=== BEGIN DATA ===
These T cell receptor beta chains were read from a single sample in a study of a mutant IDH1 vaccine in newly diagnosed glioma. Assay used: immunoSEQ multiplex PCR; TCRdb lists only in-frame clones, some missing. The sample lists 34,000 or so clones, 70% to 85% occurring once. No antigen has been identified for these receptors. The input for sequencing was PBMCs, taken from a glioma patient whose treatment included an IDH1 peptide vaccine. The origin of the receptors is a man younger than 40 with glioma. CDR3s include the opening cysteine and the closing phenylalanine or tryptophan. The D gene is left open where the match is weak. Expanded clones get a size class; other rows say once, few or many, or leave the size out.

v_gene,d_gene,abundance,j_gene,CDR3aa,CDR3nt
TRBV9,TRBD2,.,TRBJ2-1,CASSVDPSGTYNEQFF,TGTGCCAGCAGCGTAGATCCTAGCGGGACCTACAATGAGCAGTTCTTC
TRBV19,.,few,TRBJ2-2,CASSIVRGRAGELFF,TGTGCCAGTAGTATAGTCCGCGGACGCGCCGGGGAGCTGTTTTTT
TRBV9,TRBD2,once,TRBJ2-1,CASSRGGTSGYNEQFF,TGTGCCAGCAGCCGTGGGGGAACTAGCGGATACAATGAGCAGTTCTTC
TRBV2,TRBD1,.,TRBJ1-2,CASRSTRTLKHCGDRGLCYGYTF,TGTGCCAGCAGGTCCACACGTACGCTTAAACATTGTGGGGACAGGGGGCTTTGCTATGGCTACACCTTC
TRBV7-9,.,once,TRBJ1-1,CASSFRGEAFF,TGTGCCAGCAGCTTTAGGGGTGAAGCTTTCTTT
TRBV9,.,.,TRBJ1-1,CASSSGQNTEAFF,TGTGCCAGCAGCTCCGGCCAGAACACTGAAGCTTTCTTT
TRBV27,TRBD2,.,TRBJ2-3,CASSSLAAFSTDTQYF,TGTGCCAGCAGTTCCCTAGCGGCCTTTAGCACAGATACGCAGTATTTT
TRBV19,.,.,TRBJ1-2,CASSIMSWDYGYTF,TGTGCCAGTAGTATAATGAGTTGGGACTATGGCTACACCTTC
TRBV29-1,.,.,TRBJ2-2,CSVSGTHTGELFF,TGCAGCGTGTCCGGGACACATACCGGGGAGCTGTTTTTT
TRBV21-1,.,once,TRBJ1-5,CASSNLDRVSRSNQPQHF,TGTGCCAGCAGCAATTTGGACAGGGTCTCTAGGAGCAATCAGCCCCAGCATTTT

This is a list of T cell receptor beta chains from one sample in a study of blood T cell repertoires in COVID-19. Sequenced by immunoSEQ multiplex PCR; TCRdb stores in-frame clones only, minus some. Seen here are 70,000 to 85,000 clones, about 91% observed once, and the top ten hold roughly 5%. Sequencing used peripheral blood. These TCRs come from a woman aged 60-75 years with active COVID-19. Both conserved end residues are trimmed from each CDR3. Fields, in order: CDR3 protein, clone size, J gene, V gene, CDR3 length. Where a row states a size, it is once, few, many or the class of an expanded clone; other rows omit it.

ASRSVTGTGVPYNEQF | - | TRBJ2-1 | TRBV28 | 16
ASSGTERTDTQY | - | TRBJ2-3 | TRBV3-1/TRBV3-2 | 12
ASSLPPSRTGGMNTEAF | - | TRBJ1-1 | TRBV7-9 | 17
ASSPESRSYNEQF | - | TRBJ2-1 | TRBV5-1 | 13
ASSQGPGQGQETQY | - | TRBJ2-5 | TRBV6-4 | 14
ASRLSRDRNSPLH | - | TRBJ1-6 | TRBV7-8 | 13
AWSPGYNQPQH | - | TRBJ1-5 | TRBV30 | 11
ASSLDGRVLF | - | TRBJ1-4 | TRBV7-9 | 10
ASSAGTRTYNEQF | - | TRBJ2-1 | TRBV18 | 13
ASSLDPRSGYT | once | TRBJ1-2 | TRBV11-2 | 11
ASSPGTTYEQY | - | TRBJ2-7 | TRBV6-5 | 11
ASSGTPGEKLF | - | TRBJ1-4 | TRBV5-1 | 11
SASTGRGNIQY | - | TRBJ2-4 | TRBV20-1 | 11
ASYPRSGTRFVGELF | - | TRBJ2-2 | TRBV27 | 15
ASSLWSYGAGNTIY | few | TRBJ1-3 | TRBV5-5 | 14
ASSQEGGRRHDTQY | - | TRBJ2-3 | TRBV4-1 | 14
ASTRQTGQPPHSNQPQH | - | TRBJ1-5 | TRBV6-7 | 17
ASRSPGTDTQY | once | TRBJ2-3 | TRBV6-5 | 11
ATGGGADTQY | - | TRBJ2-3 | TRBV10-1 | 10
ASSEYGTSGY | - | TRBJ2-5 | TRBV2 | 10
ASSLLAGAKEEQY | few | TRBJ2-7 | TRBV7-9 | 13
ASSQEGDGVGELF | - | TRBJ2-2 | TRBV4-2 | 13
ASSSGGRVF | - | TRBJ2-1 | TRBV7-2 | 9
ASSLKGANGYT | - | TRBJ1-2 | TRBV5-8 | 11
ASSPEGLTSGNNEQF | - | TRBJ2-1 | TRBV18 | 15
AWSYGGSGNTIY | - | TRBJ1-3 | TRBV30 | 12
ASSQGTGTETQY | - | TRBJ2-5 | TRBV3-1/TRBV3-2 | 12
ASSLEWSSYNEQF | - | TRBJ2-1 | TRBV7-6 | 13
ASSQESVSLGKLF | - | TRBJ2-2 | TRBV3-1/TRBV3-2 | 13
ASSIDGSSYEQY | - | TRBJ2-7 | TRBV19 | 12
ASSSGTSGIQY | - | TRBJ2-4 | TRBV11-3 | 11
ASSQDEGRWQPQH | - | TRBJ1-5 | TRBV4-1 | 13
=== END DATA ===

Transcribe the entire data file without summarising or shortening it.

These T cell receptor beta chains were read from a single sample in a study of a mutant IDH1 vaccine in newly diagnosed glioma. Assay used: immunoSEQ multiplex PCR; TCRdb lists only in-frame clones, some missing. The sample lists 34,000 or so clones, 70% to 85% occurring once. No antigen has been identified for these receptors. The input for sequencing was PBMCs, taken from a glioma patient whose treatment included an IDH1 peptide vaccine. The origin of the receptors is a man younger than 40 with glioma. CDR3s include the opening cysteine and the closing phenylalanine or tryptophan. The D gene is left open where the match is weak. Expanded clones get a size class; other rows say once, few or many, or leave the size out.

v_gene,d_gene,abundance,j_gene,CDR3aa,CDR3nt
TRBV9,TRBD2,.,TRBJ2-1,CASSVDPSGTYNEQFF,TGTGCCAGCAGCGTAGATCCTAGCGGGACCTACAATGAGCAGTTCTTC
TRBV19,.,few,TRBJ2-2,CASSIVRGRAGELFF,TGTGCCAGTAGTATAGTCCGCGGACGCGCCGGGGAGCTGTTTTTT
TRBV9,TRBD2,once,TRBJ2-1,CASSRGGTSGYNEQFF,TGTGCCAGCAGCCGTGGGGGAACTAGCGGATACAATGAGCAGTTCTTC
TRBV2,TRBD1,.,TRBJ1-2,CASRSTRTLKHCGDRGLCYGYTF,TGTGCCAGCAGGTCCACACGTACGCTTAAACATTGTGGGGACAGGGGGCTTTGCTATGGCTACACCTTC
TRBV7-9,.,once,TRBJ1-1,CASSFRGEAFF,TGTGCCAGCAGCTTTAGGGGTGAAGCTTTCTTT
TRBV9,.,.,TRBJ1-1,CASSSGQNTEAFF,TGTGCCAGCAGCTCCGGCCAGAACACTGAAGCTTTCTTT
TRBV27,TRBD2,.,TRBJ2-3,CASSSLAAFSTDTQYF,TGTGCCAGCAGTTCCCTAGCGGCCTTTAGCACAGATACGCAGTATTTT
TRBV19,.,.,TRBJ1-2,CASSIMSWDYGYTF,TGTGCCAGTAGTATAATGAGTTGGGACTATGGCTACACCTTC
TRBV29-1,.,.,TRBJ2-2,CSVSGTHTGELFF,TGCAGCGTGTCCGGGACACATACCGGGGAGCTGTTTTTT
TRBV21-1,.,once,TRBJ1-5,CASSNLDRVSRSNQPQHF,TGTGCCAGCAGCAATTTGGACAGGGTCTCTAGGAGCAATCAGCCCCAGCATTTT

This is a list of T cell receptor beta chains from one sample in a study of blood T cell repertoires in COVID-19. Sequenced by immunoSEQ multiplex PCR; TCRdb stores in-frame clones only, minus some. Seen here are 70,000 to 85,000 clones, about 91% observed once, and the top ten hold roughly 5%. Sequencing used peripheral blood. These TCRs come from a woman aged 60-75 years with active COVID-19. Both conserved end residues are trimmed from each CDR3. Fields, in order: CDR3 protein, clone size, J gene, V gene, CDR3 length. Where a row states a size, it is once, few, many or the class of an expanded clone; other rows omit it.

ASRSVTGTGVPYNEQF | - | TRBJ2-1 | TRBV28 | 16
ASSGTERTDTQY | - | TRBJ2-3 | TRBV3-1/TRBV3-2 | 12
ASSLPPSRTGGMNTEAF | - | TRBJ1-1 | TRBV7-9 | 17
ASSPESRSYNEQF | - | TRBJ2-1 | TRBV5-1 | 13
ASSQGPGQGQETQY | - | TRBJ2-5 | TRBV6-4 | 14
ASRLSRDRNSPLH | - | TRBJ1-6 | TRBV7-8 | 13
AWSPGYNQPQH | - | TRBJ1-5 | TRBV30 | 11
ASSLDGRVLF | - | TRBJ1-4 | TRBV7-9 | 10
ASSAGTRTYNEQF | - | TRBJ2-1 | TRBV18 | 13
ASSLDPRSGYT | once | TRBJ1-2 | TRBV11-2 | 11
ASSPGTTYEQY | - | TRBJ2-7 | TRBV6-5 | 11
ASSGTPGEKLF | - | TRBJ1-4 | TRBV5-1 | 11
SASTGRGNIQY | - | TRBJ2-4 | TRBV20-1 | 11
ASYPRSGTRFVGELF | - | TRBJ2-2 | TRBV27 | 15
ASSLWSYGAGNTIY | few | TRBJ1-3 | TRBV5-5 | 14
ASSQEGGRRHDTQY | - | TRBJ2-3 | TRBV4-1 | 14
ASTRQTGQPPHSNQPQH | - | TRBJ1-5 | TRBV6-7 | 17
ASRSPGTDTQY | once | TRBJ2-3 | TRBV6-5 | 11
ATGGGADTQY | - | TRBJ2-3 | TRBV10-1 | 10
ASSEYGTSGY | - | TRBJ2-5 | TRBV2 | 10
ASSLLAGAKEEQY | few | TRBJ2-7 | TRBV7-9 | 13
ASSQEGDGVGELF | - | TRBJ2-2 | TRBV4-2 | 13
ASSSGGRVF | - | TRBJ2-1 | TRBV7-2 | 9
ASSLKGANGYT | - | TRBJ1-2 | TRBV5-8 | 11
ASSPEGLTSGNNEQF | - | TRBJ2-1 | TRBV18 | 15
AWSYGGSGNTIY | - | TRBJ1-3 | TRBV30 | 12
ASSQGTGTETQY | - | TRBJ2-5 | TRBV3-1/TRBV3-2 | 12
ASSLEWSSYNEQF | - | TRBJ2-1 | TRBV7-6 | 13
ASSQESVSLGKLF | - | TRBJ2-2 | TRBV3-1/TRBV3-2 | 13
ASSIDGSSYEQY | - | TRBJ2-7 | TRBV19 | 12
ASSSGTSGIQY | - | TRBJ2-4 | TRBV11-3 | 11
ASSQDEGRWQPQH | - | TRBJ1-5 | TRBV4-1 | 13